Lausanne, Switzerland – With over 3 million people worldwide suffering from End-Stage Renal Disease (ESRD) and nowhere near enough organ donors, almost 2.5 million patients have no alternative but hemodialysis. To overcome this issue, three international innovators, Debiotech of Switzerland, AWAK of Singapore and Neokidney Development, an initiative of the Dutch Kidney Foundation, have joined forces to develop and deliver to patients the world's first portable artificial kidney.
The companies have signed a joint venture agreement to complete a functional model in 2015. Clinical trials are planned for 2017. The portable artificial kidney will enable the frequent and longer home hemodialysis that significantly improves and extends patients' lives. The impact of such an innovative product on patients' health, autonomy, quality of life, and life expectancy could be immense.
The joint venture will deliver a compact dialysis machine that patients can use themselves, directly at home. Scientific research has already established that frequent and longer dialysis (e.g. at night) limits the treatment's side effects, including dialysis hangover and cardiovascular stress, and increases both autonomy and life expectancy. Moreover, home (nighttime) hemodialysis is considerably cheaper than in-center treatment. The portable artificial kidney developed by the partnership will finally bring these benefits within the reach of patients and society.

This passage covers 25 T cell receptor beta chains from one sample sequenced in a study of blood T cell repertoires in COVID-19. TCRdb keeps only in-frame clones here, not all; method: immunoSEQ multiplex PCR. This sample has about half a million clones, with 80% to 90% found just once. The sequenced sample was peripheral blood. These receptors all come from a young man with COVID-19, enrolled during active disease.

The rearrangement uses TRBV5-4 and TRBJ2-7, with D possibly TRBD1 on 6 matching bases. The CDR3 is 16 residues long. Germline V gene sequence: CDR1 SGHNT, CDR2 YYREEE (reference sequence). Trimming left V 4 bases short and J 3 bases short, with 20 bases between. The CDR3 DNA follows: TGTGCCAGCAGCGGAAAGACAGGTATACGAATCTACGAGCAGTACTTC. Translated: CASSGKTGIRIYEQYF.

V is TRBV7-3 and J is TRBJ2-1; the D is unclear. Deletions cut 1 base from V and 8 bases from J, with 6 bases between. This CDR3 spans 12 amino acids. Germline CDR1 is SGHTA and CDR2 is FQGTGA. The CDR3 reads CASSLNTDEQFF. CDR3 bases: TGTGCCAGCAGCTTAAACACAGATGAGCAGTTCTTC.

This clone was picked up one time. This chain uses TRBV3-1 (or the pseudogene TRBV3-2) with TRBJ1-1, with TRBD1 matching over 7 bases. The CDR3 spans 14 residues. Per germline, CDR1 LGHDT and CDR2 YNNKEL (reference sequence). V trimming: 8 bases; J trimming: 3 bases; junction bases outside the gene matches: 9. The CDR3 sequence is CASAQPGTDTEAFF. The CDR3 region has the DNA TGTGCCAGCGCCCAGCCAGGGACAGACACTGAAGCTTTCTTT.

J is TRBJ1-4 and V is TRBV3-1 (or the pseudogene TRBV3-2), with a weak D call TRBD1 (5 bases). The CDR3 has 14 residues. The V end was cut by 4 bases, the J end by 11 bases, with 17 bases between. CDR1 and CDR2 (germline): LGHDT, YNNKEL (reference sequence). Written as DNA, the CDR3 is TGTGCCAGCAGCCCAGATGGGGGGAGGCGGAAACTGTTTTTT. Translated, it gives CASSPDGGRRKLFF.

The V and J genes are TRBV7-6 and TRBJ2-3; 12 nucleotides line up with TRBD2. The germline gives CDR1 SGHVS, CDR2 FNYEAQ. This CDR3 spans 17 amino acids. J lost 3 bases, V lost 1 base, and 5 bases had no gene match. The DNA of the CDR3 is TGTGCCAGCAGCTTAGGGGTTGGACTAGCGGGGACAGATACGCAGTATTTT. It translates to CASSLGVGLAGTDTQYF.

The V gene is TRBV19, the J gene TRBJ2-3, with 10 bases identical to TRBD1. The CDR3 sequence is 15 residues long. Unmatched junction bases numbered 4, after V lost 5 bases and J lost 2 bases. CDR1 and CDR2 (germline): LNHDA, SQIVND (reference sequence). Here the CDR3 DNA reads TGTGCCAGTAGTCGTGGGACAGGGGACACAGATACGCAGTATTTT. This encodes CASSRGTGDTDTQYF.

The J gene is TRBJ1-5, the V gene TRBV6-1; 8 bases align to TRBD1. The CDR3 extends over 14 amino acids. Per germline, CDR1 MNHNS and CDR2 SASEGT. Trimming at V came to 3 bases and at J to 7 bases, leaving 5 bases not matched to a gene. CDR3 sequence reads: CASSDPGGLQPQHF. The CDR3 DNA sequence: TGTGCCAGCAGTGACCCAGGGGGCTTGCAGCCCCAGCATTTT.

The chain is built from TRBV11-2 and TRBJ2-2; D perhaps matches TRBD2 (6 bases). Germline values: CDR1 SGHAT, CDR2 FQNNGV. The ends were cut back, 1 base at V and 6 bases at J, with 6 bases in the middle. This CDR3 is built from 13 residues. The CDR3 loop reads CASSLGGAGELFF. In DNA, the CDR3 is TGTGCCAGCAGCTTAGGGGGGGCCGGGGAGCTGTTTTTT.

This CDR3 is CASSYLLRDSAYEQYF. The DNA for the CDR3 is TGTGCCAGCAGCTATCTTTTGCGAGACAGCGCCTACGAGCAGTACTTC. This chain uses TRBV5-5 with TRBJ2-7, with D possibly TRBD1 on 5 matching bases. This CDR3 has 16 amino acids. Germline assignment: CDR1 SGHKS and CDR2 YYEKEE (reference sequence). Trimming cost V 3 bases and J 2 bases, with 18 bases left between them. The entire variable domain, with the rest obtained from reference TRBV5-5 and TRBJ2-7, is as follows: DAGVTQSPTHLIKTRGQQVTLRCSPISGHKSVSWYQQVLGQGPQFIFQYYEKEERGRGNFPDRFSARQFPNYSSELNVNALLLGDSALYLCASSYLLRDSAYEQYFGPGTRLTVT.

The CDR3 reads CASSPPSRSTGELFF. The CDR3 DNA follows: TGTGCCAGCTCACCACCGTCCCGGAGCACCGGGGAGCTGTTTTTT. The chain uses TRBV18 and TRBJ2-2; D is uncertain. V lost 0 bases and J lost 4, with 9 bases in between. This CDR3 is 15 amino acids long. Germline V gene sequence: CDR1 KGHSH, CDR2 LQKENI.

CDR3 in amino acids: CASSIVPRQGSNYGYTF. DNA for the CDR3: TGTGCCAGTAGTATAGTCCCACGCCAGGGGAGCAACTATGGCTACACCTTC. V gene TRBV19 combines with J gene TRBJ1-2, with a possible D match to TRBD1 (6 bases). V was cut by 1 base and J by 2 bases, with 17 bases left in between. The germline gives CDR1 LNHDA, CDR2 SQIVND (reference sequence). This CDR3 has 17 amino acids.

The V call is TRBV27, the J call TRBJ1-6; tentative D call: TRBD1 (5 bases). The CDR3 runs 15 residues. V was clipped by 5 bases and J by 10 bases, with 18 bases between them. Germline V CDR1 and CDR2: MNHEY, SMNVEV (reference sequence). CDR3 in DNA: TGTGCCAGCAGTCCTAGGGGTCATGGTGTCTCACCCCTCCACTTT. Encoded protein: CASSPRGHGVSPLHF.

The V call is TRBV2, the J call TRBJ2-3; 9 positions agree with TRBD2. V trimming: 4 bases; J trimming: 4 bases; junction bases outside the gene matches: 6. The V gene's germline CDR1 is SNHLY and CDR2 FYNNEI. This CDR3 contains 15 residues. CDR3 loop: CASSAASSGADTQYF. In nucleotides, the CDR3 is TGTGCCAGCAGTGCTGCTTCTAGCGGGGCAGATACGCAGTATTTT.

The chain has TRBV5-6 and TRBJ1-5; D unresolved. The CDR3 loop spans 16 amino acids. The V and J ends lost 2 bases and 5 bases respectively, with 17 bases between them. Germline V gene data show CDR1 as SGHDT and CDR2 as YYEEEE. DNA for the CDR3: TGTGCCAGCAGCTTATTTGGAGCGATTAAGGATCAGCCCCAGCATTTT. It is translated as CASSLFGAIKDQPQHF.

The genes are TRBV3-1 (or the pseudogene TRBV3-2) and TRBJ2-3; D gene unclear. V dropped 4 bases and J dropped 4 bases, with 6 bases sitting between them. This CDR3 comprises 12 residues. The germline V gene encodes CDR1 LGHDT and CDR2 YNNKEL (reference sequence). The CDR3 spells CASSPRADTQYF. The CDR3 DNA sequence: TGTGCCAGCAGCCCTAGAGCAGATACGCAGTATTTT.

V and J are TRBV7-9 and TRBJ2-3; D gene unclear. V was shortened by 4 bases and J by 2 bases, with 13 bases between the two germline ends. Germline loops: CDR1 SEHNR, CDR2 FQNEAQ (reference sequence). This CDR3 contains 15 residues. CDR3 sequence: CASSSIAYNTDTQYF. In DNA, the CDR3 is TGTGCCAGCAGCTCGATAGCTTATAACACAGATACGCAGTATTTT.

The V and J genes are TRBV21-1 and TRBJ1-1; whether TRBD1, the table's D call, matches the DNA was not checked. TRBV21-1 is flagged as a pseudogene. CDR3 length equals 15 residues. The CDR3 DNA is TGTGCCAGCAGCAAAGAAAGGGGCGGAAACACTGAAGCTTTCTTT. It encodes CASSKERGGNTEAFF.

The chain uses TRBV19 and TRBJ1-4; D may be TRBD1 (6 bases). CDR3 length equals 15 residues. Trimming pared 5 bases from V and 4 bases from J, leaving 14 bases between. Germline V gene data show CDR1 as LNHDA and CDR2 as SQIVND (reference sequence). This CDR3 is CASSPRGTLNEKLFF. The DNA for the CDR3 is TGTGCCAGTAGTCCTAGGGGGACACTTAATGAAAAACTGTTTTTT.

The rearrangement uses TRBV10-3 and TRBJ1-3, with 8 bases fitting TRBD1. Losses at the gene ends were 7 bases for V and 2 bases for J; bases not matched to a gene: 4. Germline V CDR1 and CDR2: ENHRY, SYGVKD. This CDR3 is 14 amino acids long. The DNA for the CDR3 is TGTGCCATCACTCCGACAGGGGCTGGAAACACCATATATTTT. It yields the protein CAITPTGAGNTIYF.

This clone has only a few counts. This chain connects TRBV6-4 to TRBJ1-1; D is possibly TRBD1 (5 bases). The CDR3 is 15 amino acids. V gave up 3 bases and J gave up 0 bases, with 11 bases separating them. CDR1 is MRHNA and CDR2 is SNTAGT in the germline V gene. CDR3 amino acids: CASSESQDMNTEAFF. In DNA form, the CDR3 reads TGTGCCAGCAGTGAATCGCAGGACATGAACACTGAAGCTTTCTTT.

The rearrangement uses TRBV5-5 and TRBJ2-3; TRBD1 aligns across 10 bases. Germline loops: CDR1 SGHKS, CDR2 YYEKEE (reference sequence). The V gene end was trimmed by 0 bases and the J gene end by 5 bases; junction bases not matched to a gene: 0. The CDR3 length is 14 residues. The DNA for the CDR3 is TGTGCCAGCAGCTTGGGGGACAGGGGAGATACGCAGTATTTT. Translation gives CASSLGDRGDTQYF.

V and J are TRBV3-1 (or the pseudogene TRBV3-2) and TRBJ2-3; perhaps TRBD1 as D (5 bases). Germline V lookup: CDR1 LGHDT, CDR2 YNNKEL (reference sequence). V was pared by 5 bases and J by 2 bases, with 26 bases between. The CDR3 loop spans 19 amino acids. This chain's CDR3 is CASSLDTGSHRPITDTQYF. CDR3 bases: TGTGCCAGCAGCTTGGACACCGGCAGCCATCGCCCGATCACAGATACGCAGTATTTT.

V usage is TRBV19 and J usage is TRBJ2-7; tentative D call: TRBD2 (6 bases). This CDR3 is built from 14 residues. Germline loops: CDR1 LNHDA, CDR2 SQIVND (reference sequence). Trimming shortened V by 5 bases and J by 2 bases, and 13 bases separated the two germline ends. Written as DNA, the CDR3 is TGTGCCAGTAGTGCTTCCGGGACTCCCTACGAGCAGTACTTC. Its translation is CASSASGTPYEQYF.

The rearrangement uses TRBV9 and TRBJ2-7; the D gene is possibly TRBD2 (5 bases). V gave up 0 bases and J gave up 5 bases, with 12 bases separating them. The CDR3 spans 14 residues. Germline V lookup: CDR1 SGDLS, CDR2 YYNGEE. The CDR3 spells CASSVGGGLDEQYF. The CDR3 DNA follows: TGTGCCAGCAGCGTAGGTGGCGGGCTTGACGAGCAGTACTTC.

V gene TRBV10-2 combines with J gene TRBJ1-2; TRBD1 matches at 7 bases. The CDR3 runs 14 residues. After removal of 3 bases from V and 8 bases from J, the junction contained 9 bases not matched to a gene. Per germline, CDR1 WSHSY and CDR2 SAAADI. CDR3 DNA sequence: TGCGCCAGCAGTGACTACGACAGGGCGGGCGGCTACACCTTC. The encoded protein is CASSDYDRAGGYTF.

Together, the partners have all the technology, expertise, and resources needed. The new system will be based on Debiotech's DialEase, a highly miniaturized, easy-to-use and cost effective machine for peritoneal home dialysis that is close to be on the market. AWAK contributes its novel sorbent technology, which will enable the system to use much less dialysate (about 4 litres compared to the 40-60 litres required by existing alternatives) and eliminate the need for expensive purification systems.
This is a huge step forwards, to self-management and better and longer lives. Importantly: the portable cycler that is been developed in the joint venture establishes a platform for future (and continuous) improvement in treatment quality, i.e. removal of ever more and trickier toxins.